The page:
Before they became a boldfaced term in your middle school social studies textbook, Carl Bernstein and Bob Woodward were just reporters for The Washington Post. In fact, the two were not fond of each other. Woodward thought Bernstein was pushy and a “counterculture journalist” while Bernstein thought Woodward was ineffective as an investigative journalist because of his privileged upbringing and less than stellar writing skills.
Needless to say, one name is not said without the other and the two have passed into lore and history as the two men who brought down a presidency. ‘All the President’s Men,’ is their story, written by the two reporters, from the very first report of a break-in to the beginnings of the legal proceedings against the president.
On June 17, 1972 Bob Woodward received a call from the city editor of The Washington Post saying there had been a break-in at the Democratic headquarters the Watergate Hotel. Woodward bemoans receiving the assignment. He did not want to keep covering small-time stories and a run-of-the-mill burglary was the kind of story he was trying to move past. Of course, he had no idea what kind of story it would turn into.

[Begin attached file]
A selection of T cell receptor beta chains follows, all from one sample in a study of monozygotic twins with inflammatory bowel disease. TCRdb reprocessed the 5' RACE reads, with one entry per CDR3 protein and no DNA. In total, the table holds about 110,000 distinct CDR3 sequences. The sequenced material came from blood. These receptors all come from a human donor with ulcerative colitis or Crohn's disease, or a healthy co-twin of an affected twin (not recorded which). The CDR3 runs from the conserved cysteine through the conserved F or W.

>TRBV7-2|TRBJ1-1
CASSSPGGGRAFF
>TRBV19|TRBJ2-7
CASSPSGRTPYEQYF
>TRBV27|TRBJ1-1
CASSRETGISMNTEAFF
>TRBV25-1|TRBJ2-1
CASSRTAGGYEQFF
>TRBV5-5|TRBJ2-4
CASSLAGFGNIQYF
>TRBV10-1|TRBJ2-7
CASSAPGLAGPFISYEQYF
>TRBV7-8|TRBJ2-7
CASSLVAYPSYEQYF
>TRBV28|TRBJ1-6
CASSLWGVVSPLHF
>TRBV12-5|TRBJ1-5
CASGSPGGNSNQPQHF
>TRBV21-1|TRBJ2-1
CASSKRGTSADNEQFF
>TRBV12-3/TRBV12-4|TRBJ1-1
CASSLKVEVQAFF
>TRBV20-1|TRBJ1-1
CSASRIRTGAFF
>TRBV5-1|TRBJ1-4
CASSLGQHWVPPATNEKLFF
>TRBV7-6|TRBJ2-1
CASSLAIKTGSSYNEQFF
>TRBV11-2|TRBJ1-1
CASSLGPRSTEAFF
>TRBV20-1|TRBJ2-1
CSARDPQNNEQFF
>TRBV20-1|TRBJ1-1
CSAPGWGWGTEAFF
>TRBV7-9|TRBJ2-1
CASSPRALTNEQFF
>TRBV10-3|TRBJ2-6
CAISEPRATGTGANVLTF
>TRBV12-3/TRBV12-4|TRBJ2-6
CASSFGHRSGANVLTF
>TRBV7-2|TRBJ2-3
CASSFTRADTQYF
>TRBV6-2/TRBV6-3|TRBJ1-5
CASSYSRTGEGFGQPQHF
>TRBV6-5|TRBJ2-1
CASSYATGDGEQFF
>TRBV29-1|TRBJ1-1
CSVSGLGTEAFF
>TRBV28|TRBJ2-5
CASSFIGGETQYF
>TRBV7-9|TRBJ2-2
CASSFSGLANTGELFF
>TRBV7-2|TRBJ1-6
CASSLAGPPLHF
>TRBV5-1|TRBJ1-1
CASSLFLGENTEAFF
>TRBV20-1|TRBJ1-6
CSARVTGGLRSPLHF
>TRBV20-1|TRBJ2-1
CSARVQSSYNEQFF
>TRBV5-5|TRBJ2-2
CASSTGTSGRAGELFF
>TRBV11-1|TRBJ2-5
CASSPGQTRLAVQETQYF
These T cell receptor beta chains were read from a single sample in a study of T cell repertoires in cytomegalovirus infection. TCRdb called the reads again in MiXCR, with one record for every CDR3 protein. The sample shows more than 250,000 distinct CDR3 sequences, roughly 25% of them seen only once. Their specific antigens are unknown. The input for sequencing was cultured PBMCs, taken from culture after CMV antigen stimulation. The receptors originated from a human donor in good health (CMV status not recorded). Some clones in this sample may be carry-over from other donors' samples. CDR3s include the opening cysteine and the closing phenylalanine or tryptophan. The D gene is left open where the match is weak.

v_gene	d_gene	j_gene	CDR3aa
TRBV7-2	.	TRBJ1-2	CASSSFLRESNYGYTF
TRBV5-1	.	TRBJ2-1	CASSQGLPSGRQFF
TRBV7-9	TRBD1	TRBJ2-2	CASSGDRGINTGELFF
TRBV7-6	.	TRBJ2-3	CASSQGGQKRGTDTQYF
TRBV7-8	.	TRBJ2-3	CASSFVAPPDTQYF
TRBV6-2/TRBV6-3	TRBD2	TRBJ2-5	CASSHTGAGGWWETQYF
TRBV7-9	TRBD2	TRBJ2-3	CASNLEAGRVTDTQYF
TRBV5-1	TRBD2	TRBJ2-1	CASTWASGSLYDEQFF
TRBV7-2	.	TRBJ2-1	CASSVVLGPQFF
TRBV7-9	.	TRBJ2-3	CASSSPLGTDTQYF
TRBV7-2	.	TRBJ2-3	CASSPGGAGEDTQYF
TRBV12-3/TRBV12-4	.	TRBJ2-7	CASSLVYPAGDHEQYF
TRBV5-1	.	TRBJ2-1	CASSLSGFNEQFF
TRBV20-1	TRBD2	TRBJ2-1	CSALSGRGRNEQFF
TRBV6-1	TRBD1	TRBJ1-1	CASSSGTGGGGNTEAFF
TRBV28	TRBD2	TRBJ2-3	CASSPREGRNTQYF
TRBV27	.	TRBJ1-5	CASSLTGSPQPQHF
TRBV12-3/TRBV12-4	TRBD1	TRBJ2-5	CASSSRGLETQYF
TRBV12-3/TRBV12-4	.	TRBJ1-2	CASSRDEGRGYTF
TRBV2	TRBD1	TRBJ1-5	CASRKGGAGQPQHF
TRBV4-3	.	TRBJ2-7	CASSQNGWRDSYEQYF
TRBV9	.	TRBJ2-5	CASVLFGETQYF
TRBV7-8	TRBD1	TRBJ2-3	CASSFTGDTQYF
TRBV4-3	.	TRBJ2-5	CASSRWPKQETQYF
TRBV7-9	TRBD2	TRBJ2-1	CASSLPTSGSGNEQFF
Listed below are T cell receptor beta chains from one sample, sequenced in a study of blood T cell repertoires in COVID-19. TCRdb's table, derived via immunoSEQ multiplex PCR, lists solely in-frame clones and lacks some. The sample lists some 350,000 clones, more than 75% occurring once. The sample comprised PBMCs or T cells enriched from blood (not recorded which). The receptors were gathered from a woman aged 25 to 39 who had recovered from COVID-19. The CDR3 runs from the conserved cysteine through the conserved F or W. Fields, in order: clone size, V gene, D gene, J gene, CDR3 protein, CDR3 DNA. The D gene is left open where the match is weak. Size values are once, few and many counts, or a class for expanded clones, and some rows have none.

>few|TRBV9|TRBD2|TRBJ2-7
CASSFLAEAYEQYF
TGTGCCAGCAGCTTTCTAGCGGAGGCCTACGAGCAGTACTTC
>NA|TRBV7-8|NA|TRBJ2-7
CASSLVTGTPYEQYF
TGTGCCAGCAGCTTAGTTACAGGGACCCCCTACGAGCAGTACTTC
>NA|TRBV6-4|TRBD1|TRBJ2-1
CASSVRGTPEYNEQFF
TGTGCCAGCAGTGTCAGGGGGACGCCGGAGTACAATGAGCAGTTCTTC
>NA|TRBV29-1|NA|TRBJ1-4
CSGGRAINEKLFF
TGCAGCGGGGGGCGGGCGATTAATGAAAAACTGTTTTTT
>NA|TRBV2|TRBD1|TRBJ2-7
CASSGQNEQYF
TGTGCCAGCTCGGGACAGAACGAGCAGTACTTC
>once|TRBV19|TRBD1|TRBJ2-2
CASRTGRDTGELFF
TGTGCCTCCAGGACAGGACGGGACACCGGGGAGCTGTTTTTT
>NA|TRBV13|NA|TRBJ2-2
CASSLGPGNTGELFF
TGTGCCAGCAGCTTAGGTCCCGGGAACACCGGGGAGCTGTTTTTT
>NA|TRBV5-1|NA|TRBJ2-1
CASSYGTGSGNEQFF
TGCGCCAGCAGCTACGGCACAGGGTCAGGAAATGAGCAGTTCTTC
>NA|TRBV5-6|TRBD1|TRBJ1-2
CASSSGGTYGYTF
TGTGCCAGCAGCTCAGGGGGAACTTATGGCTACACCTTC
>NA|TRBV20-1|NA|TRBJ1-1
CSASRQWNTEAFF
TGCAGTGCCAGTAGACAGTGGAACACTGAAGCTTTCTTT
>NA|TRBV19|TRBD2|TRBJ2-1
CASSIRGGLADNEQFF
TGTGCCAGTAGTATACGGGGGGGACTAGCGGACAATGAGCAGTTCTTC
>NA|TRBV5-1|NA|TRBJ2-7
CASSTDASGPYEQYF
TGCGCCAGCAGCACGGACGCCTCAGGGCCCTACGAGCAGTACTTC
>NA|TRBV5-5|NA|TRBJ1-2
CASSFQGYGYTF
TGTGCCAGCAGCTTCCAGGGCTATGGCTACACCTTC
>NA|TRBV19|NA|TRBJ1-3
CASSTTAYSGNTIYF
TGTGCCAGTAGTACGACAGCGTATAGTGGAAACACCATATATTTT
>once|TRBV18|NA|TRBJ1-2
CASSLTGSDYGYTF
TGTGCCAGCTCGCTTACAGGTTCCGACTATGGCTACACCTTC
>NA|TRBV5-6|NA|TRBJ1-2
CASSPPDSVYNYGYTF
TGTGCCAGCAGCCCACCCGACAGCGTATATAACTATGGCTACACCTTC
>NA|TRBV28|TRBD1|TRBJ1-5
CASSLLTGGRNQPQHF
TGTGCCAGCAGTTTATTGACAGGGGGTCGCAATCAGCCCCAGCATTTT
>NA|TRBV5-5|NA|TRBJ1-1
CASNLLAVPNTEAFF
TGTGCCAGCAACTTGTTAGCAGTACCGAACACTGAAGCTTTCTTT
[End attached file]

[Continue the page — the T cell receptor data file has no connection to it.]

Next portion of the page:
Bernstein investigates with him and together they discover thread after thread connecting a huge web of top officials, eventually leading all the way back to President Richard Nixon. Everyone knows the story, or should, of the paranoia of President Nixon and how he authorized the break-in even though he was a sure win for a second term in the White House.
The biggest issue with ‘All the President’s Men,’ is the incredible amount of minutiae. Every single person the two men encounter have entire backgrounds explained and it gets to be too much. I personally don’t care who one person is if that person never shows up again and isn’t important to the overall proceedings.
The book definitely could have used more editing in that sense. There are so many “important” people that the book comes with a cast of characters list in the beginning. Throughout it all though you have to admire the tenacity and thoroughness of Woodward and Bernstein. Of course, they stood to gain a lot professionally by following through on the story but they still deserve a lot of praise for their work.